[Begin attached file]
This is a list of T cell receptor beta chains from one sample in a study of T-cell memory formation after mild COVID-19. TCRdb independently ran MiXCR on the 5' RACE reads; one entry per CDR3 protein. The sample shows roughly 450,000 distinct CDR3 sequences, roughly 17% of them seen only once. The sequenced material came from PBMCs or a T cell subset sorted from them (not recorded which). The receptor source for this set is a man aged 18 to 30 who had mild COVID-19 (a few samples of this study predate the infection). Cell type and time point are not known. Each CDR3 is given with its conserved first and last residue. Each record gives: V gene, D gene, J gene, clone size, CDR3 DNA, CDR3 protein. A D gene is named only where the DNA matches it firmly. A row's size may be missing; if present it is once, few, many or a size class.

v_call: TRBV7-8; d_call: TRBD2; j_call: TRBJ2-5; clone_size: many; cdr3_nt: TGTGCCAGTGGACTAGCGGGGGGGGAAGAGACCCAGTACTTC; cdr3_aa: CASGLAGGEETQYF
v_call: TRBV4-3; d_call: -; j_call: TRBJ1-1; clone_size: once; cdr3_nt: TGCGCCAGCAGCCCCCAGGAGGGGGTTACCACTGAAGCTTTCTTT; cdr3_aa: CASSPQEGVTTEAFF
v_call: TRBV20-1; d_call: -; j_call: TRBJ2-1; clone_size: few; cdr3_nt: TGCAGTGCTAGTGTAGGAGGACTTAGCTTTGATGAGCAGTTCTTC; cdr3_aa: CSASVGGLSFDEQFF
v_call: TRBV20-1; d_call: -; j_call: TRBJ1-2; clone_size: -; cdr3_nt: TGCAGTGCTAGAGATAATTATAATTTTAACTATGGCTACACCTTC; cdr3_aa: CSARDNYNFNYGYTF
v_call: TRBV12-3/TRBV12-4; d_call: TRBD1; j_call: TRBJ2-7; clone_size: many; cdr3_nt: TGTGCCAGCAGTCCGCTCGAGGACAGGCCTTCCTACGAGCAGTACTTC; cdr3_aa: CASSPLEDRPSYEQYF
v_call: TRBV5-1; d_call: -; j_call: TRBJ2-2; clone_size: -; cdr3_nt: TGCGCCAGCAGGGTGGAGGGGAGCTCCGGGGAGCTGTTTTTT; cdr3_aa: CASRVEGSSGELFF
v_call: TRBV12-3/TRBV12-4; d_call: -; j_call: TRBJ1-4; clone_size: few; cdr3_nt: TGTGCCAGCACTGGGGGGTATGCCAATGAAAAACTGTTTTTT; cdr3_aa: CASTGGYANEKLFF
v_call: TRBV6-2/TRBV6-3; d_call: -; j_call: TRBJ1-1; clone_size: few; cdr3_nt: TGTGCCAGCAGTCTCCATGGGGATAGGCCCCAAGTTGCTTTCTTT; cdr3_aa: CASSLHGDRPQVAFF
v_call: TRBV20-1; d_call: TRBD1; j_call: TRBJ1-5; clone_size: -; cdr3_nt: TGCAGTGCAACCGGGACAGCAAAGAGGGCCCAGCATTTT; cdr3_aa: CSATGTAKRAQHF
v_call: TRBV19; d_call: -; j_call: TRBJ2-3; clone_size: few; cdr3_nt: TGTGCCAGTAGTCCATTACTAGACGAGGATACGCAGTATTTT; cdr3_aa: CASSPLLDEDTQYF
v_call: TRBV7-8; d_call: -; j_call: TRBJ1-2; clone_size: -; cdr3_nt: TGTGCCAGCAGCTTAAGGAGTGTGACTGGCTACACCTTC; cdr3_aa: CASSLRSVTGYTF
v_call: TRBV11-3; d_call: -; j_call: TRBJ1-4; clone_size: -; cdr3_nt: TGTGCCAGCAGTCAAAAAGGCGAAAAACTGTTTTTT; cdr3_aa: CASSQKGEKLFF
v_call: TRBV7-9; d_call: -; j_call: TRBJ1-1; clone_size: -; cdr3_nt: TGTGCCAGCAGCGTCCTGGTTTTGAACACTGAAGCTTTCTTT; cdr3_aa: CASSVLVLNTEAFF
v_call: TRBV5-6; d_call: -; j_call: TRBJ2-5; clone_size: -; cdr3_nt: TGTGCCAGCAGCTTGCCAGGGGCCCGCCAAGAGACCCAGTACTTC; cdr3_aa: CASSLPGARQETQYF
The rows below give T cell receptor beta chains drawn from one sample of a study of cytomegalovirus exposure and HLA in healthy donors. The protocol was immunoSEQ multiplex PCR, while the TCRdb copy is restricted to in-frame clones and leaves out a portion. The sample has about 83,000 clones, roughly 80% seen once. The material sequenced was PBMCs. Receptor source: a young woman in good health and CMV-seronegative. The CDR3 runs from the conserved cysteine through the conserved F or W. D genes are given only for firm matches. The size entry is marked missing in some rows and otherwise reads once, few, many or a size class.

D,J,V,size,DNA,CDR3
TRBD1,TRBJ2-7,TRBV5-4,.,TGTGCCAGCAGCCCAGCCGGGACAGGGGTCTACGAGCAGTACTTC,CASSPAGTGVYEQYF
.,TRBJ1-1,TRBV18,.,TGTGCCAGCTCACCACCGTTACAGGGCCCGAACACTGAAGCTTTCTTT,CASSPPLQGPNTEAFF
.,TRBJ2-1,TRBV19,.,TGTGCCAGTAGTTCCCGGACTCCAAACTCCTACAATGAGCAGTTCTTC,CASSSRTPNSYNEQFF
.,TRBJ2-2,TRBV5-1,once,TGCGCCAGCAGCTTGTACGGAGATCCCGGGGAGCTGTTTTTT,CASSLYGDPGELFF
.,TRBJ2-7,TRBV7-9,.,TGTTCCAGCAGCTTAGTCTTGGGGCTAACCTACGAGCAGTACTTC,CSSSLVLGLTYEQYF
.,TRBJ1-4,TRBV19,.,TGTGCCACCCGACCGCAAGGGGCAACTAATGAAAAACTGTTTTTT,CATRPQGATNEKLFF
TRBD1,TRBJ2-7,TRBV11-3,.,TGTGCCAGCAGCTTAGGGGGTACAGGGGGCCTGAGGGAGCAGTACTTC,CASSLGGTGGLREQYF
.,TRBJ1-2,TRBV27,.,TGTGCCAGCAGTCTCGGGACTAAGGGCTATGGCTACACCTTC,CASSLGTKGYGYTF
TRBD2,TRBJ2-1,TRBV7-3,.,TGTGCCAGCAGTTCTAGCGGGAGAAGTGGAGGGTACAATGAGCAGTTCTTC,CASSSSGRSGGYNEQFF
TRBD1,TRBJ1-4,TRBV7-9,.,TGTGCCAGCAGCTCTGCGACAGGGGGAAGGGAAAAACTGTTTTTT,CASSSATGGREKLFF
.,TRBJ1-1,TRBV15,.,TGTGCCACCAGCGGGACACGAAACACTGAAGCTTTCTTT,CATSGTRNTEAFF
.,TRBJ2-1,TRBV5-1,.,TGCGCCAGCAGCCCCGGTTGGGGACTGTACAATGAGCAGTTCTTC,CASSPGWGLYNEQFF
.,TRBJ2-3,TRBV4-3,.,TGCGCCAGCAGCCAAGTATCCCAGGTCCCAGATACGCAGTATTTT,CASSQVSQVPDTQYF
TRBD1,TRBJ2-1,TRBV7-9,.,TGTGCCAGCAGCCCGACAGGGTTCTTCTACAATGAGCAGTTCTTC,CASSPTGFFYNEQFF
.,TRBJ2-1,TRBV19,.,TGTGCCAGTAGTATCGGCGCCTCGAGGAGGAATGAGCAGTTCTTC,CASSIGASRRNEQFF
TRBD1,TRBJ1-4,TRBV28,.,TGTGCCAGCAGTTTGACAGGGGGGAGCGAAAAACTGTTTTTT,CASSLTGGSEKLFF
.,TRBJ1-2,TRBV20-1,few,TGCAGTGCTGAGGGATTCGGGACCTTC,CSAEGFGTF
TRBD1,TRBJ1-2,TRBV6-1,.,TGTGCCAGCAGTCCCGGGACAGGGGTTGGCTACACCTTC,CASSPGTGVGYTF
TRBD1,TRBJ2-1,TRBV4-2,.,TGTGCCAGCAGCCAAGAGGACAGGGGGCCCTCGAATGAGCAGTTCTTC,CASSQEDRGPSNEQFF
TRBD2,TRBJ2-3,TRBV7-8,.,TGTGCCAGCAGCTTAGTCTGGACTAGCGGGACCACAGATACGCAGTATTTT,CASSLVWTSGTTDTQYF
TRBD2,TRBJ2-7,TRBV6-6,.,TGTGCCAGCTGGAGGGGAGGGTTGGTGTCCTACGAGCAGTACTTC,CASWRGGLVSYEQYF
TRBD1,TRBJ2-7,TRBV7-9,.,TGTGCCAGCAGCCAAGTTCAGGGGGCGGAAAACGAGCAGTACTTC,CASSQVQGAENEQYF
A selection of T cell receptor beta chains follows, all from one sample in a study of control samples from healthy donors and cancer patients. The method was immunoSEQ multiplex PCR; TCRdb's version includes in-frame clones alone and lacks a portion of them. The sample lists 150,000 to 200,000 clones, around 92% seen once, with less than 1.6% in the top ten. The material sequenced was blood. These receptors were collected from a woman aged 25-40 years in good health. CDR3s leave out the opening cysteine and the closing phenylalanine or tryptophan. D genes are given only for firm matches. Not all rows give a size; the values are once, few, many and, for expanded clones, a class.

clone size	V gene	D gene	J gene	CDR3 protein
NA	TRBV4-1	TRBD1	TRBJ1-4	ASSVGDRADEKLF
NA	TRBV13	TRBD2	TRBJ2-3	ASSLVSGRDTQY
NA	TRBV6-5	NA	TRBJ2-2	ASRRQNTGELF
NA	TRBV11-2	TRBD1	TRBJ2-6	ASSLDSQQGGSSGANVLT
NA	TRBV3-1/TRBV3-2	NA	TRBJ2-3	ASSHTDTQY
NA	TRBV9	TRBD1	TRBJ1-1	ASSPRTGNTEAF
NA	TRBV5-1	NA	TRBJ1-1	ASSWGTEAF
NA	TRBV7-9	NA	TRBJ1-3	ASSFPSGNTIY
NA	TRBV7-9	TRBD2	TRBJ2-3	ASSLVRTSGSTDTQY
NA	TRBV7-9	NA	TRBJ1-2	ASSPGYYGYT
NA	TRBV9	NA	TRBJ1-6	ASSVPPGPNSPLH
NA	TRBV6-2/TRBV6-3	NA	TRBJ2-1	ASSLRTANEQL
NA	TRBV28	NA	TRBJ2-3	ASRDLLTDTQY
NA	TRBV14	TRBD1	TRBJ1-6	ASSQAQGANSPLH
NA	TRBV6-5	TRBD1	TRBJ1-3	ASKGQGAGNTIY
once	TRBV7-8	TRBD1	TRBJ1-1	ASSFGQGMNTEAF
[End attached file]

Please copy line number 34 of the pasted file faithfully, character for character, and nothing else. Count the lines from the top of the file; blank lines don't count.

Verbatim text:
.,TRBJ1-2,TRBV20-1,few,TGCAGTGCTGAGGGATTCGGGACCTTC,CSAEGFGTF